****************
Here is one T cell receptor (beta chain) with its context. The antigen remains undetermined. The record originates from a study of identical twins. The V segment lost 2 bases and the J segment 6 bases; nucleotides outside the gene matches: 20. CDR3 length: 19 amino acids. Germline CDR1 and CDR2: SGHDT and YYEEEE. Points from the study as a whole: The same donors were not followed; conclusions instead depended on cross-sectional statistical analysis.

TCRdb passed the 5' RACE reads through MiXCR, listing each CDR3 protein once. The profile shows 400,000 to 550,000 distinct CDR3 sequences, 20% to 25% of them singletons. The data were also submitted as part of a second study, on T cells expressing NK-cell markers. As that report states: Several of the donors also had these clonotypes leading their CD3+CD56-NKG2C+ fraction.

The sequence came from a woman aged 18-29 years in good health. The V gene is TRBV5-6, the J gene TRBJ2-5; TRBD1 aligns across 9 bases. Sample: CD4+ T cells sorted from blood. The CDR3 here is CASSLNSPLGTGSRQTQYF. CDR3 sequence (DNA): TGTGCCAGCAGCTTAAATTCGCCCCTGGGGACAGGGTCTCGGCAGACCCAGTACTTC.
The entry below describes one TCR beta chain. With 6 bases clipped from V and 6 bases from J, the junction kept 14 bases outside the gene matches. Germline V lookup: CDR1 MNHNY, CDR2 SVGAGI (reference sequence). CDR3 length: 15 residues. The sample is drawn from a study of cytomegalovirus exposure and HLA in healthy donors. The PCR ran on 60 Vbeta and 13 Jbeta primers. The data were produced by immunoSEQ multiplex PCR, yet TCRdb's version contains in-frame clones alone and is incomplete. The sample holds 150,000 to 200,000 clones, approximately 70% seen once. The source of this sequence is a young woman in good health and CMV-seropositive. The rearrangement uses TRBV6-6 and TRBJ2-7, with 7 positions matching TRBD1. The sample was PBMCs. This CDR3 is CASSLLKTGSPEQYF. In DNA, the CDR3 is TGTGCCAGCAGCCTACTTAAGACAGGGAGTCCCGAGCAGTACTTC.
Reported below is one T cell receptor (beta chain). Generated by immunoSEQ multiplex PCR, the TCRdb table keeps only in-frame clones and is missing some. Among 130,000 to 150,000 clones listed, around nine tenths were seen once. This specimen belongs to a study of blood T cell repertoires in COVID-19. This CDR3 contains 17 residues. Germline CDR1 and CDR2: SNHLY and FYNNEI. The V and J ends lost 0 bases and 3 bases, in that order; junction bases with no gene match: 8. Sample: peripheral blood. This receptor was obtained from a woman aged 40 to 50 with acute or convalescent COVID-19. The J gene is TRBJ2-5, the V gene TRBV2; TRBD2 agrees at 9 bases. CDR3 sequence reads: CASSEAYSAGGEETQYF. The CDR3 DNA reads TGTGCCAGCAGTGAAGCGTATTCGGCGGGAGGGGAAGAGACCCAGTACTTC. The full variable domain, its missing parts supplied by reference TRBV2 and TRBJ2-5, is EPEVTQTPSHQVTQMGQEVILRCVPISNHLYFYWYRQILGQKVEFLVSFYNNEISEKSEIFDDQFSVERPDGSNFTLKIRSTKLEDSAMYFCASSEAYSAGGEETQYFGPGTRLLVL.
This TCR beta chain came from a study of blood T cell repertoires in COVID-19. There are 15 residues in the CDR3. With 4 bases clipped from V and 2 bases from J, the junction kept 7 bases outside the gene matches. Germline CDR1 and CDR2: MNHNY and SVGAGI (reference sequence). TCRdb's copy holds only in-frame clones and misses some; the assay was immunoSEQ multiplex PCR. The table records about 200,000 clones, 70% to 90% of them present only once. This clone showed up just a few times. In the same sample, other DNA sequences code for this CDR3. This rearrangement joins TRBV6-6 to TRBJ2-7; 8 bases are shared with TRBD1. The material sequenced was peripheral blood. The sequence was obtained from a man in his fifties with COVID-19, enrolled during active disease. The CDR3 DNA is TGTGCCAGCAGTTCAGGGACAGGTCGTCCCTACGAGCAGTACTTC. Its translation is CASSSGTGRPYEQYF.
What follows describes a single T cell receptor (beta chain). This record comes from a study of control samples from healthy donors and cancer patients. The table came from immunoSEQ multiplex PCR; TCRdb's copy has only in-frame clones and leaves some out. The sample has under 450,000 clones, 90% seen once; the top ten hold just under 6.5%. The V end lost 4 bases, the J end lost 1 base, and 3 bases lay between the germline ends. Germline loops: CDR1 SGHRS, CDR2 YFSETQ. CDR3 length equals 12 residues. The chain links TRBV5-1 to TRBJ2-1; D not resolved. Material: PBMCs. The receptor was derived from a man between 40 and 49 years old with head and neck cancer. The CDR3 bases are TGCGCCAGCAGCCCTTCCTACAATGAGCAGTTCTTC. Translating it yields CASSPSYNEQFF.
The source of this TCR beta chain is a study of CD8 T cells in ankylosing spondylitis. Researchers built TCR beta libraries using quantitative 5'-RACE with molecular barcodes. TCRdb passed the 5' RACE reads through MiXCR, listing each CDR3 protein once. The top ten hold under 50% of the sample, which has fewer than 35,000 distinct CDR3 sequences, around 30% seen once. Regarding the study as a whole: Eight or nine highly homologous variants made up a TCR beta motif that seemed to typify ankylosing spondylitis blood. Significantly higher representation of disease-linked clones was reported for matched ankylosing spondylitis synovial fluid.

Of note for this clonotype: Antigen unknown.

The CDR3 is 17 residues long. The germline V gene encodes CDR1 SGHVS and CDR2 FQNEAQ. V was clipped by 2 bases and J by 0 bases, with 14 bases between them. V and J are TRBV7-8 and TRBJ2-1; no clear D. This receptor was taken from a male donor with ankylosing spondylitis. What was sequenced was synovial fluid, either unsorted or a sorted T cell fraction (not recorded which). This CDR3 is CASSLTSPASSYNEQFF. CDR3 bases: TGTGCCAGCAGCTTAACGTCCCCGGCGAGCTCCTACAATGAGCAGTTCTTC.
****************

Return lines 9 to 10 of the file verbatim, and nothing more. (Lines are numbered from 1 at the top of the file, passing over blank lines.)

Of note for this clonotype: Antigen unknown.

The CDR3 is 17 residues long. The germline V gene encodes CDR1 SGHVS and CDR2 FQNEAQ. V was clipped by 2 bases and J by 0 bases, with 14 bases between them. V and J are TRBV7-8 and TRBJ2-1; no clear D. This receptor was taken from a male donor with ankylosing spondylitis. What was sequenced was synovial fluid, either unsorted or a sorted T cell fraction (not recorded which). This CDR3 is CASSLTSPASSYNEQFF. CDR3 bases: TGTGCCAGCAGCTTAACGTCCCCGGCGAGCTCCTACAATGAGCAGTTCTTC.